In a typical Python installation, the
ExtensionFileLoader class has precedence over the
SourceFileLoader that is used for
.py files. It's the
ExtensionFileLoader which handles imports of
.pyd files, and on a Windows machine you will find
.pyd registered in
importlib.machinery.EXTENSION_SUFFIXES (note: on Linux/macOS it will have
.so in there instead).
So in the case of name collision within same directory (which means a "tie" when looking through
sys.path in order), the
a.pyd file takes precedence over the
a.py file. You may verify that when creating empty
a.py files, the statement
import a attempts the DLL load (and fails, of course).
To see the precedence in the CPython sources, look here in
"""Returns a list of file-based module loaders.
Each item is a tuple (loader, suffixes).
extensions = ExtensionFileLoader, _imp.extension_suffixes()
source = SourceFileLoader, SOURCE_SUFFIXES
bytecode = SourcelessFileLoader, BYTECODE_SUFFIXES
return [extensions, source, bytecode] # <-- extensions before source!
For a doc reference, see http://www.python.org/doc/essays/packages/
What If I Have a Module and a Package With The Same Name?
You may have a directory (on sys.path) which has both a module spam.py and a subdirectory spam that contains an __init__.py (without the __init__.py, a directory is not recognized as a package). In this case, the subdirectory has precedence, and importing spam will ignore the spam.py file, loading the package spam instead. If you want the module spam.py to have precedence, it must be placed in a directory that comes earlier in sys.path.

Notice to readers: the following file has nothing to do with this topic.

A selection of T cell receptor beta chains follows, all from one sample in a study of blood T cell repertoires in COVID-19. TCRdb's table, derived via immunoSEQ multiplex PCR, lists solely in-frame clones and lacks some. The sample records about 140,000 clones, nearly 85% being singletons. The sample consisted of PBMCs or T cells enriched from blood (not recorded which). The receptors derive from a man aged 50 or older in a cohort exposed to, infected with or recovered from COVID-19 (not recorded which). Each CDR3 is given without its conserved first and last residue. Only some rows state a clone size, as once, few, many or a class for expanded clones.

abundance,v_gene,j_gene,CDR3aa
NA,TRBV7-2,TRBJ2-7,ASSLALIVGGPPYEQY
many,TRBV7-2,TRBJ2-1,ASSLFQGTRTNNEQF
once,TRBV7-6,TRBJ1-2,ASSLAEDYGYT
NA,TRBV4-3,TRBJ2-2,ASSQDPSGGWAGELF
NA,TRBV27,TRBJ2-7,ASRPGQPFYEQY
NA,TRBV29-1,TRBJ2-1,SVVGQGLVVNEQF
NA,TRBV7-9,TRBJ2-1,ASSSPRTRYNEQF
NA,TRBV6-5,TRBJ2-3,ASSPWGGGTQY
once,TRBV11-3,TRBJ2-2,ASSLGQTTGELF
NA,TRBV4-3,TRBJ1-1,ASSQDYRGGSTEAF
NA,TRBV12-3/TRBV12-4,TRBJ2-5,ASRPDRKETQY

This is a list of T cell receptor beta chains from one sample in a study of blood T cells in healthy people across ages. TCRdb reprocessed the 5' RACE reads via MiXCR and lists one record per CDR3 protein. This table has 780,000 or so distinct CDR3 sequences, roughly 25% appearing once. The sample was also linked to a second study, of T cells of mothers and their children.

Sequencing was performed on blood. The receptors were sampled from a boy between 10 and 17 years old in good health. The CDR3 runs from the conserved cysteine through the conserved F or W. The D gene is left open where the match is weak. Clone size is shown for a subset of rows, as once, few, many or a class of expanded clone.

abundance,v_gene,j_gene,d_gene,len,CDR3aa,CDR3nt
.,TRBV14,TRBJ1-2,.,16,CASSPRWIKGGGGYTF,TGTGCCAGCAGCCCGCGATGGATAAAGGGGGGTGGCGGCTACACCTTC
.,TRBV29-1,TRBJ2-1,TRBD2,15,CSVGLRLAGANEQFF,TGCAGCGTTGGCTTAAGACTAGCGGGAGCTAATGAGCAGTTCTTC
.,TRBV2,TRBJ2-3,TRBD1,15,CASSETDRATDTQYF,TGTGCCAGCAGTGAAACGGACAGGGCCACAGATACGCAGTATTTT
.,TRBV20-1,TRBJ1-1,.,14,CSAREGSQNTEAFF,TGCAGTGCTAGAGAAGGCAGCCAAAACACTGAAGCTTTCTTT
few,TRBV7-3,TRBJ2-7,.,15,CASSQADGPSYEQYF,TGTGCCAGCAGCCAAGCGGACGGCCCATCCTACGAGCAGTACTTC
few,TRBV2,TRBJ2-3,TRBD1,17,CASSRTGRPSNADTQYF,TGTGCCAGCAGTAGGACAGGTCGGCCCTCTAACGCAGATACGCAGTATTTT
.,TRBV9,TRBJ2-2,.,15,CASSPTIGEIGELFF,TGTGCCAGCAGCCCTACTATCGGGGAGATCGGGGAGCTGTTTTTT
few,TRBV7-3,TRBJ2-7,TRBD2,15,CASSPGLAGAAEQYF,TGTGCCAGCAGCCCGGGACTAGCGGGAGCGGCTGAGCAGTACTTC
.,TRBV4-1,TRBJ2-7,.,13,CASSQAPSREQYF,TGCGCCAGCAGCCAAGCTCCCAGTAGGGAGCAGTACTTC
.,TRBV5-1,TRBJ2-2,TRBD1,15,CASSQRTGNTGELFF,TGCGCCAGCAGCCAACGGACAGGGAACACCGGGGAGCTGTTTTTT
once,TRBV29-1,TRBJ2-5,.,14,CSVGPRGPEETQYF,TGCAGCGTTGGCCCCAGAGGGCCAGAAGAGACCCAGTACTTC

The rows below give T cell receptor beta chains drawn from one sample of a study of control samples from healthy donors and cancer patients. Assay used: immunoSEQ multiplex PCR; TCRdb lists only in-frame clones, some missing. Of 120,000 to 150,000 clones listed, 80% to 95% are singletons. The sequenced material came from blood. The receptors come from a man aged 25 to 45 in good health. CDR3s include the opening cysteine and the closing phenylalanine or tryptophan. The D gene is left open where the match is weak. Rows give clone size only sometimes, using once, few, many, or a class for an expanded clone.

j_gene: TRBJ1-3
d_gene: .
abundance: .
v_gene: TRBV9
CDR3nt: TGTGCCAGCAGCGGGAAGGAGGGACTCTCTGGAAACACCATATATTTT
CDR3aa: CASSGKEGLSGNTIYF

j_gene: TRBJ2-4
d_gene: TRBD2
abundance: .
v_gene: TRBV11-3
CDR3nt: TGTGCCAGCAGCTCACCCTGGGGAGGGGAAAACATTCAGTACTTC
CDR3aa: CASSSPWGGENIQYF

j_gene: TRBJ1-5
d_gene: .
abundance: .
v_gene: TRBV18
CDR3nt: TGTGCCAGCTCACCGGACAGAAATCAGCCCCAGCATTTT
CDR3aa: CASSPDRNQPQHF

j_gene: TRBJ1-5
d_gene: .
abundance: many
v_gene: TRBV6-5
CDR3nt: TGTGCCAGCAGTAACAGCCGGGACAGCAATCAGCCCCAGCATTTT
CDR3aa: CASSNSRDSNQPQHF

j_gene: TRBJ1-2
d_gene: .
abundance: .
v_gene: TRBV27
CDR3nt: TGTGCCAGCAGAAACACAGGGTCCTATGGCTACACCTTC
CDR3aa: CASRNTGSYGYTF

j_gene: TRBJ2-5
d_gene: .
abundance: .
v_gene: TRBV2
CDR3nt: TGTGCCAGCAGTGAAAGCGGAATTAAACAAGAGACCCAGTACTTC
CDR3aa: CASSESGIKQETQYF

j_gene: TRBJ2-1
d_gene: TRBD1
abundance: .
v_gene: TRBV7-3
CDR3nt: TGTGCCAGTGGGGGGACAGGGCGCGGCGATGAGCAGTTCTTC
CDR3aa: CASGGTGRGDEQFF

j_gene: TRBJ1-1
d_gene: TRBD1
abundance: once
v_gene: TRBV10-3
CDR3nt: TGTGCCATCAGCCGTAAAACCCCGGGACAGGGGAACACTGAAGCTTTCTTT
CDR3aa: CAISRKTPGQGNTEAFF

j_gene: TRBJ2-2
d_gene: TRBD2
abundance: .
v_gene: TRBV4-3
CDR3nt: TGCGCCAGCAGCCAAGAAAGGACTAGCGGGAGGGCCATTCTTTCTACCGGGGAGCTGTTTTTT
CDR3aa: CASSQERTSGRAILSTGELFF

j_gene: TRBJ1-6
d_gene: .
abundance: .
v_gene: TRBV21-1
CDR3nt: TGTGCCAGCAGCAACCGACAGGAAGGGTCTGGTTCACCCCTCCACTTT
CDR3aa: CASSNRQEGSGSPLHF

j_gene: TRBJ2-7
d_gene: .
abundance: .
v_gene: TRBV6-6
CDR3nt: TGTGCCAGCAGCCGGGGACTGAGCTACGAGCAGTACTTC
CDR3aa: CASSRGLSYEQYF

(Tip: the search order is determined by the list of suffixes returned by the function imp.get_suffixes(). Usually the suffixes are searched in the following order: ".so", "module.so", ".py", ".pyc". Directories don't explicitly occur in this list, but precede all entries in it.)
This doc doesn't explicitly mention ".pyd", but that's the Windows equivalent of ".so". I've just tested on a Windows machine, and indeed
'.pyd' appears before
'.py' in the suffix list.
Note that the reference given above is very old! Since this essay was written, the import system has been completely revamped, and the underlying machinery exposed for users (you can mutate the
sys.meta_path to register your own loaders or change precedence, for example). So it would be possible now to customize for '.py' to be preferred to '.pyd', and it doesn't matter much what
imp.get_suffixes() has to say about anything (actually, that function is deprecated now). A default Python installation would not do that, of course, and the default precedence remains the same as the reference above has mentioned.